3rd lead (adds photo and the Norwegian statement)

Norway temporarily withdraws from peace process

[TamilNet, Friday, 14 November 2003, 06:09 GMT]
"Peace talks could have started tomorrow, provided there were clarity about who is holding political authority and responsibility on behalf of the Government to ensure the continuation of the ceasefire agreement and the resumption of peace negotiations. Until last week there was such clarity. Today there is no such clarity. Until such clarity is re-established, there is no space for further efforts by the Norwegian government to assist the parties.", Norwegian Deputy Foreign Minister Mr. Vidar Helgesen told reporters at a press conference held at Hotel Hilton at 11 a.m today.

He said further that the Prime Minister is unable to give security gurantees and is out of the peace process.

Although Mr. Vidar Helgesen expressed hope that the parties will remain committed to the Cease-fire Agreement (CFA), he made it clear that "the ceasefire will be much more difficult to sustain in a political vacuum".

Norwegian Press Conference in Colombo
Norwegian Deputy Foreign Minister Mr. Vidar Helgesen, addressing the press conference on 14th November at Hotel Hilton in Colombo.

The statement made by the Norwegian Deputy Foreign Minister follows:

STATEMENT MADE BY DEPUTY FOREIGN MINISTER VIDAR HELGESEN 14 NOVEMBER 2003

Over the past days we have had a large number of meetings, including three with Prime Minister Ranil Wickremesinghe, two with President Chandrika Bandanaraike Kumaratunga and one yesterday with LTTE leader Velupillai Prabakharan.

Yesterday, in our meeting with the LTTE in Kilinochchi, Mr Prabakharan asked for a guarantee that the Ceasefire Agreement (CFA) would be respected. In particular he wanted an assurance that the freedom of movement for political cadres be respected in areas held by the Government. We have received very clear assurances that the CFA will be respected and that the Sri Lankan Armed Forces (SLAF) are instructed to continue extending their full co-operation with the Sri Lanka Monitoring Mission. The freedom of operation and the security of SLMM personnel is of particular importance to the Nordic countries participating in the SLMM.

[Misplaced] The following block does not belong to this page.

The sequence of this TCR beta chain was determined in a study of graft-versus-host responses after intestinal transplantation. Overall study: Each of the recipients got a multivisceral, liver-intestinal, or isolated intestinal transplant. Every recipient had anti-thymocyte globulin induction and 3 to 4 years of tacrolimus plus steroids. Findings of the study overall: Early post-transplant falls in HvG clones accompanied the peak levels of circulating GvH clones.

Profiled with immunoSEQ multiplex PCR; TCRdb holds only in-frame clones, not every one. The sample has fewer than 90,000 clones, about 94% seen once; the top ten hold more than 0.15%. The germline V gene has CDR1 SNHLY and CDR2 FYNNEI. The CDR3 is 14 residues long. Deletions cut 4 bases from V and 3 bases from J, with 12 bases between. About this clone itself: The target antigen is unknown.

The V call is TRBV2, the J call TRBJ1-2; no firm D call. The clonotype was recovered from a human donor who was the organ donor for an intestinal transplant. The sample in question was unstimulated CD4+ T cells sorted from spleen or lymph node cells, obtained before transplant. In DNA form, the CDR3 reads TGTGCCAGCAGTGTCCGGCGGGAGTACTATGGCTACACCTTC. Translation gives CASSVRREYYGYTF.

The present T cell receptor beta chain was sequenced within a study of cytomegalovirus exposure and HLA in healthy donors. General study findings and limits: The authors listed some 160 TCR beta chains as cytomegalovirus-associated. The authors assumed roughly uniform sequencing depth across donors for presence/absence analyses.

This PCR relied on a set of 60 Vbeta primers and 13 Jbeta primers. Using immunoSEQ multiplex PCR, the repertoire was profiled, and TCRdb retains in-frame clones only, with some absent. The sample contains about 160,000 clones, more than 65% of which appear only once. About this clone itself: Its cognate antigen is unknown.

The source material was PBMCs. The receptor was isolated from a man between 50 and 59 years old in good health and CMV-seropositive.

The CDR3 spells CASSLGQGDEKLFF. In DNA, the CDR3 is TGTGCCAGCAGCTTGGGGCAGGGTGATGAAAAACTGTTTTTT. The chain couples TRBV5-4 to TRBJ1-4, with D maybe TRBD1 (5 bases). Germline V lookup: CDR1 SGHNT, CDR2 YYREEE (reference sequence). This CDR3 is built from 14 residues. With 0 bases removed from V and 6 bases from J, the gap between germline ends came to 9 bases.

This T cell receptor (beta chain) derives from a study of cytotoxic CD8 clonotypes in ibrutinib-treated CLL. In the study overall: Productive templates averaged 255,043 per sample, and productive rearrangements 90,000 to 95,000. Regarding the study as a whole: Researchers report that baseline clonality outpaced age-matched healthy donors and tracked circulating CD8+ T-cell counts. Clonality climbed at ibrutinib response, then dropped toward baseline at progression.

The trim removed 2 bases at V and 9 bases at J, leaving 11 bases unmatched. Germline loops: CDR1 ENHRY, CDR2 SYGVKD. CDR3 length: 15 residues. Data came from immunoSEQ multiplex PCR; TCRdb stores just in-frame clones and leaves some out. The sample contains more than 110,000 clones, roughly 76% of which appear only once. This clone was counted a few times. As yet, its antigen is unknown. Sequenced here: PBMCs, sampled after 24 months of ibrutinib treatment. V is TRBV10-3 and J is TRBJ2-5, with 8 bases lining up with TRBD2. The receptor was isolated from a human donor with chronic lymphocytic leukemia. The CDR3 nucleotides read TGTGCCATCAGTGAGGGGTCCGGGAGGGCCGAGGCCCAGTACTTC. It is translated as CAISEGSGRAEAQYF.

The international community has shown a remarkable degree of support and interest for the peace process in Sri Lanka. The amount of money pledged in the donor conferences in Oslo in November last year and in Tokyo in June this year clearly demonstrates the commitment of the international community to assisting Sri Lanka in its efforts for peace.

Since last week, however, developments that are not part and parcel of the peace process have changed that picture dramatically. The resumption of peace talks is seriously impeded by the political crisis in the south. This has disturbed the peace process and caused serious concerns in the international community.

We deem this a very serious situation. Not because the peace process is fragile, but because it might be made fragile. Even though most concerned parties and players pledge their commitment to upholding the ceasefire, and even though there is overwhelming public support for the peace process, we need to make clear that the ceasefire will be much more difficult to sustain in a political vacuum. If progress in the political negotiations is made impossible, the ceasefire will become increasingly fragile.

It is clearly not, and it has never been, within Norway’s mandate to facilitate between the political parties in the south. As far as our mandate goes, we have one clear conclusion: Peace talks could have started tomorrow, provided there were clarity about who is holding political authority and responsibility on behalf of the Government to ensure the continuation of the ceasefire agreement and the resumption of peace negotiations. Until last week there was such clarity. Today there is no such clarity.

Until such clarity is re-established, there is no space for further efforts by the Norwegian government to assist the parties.


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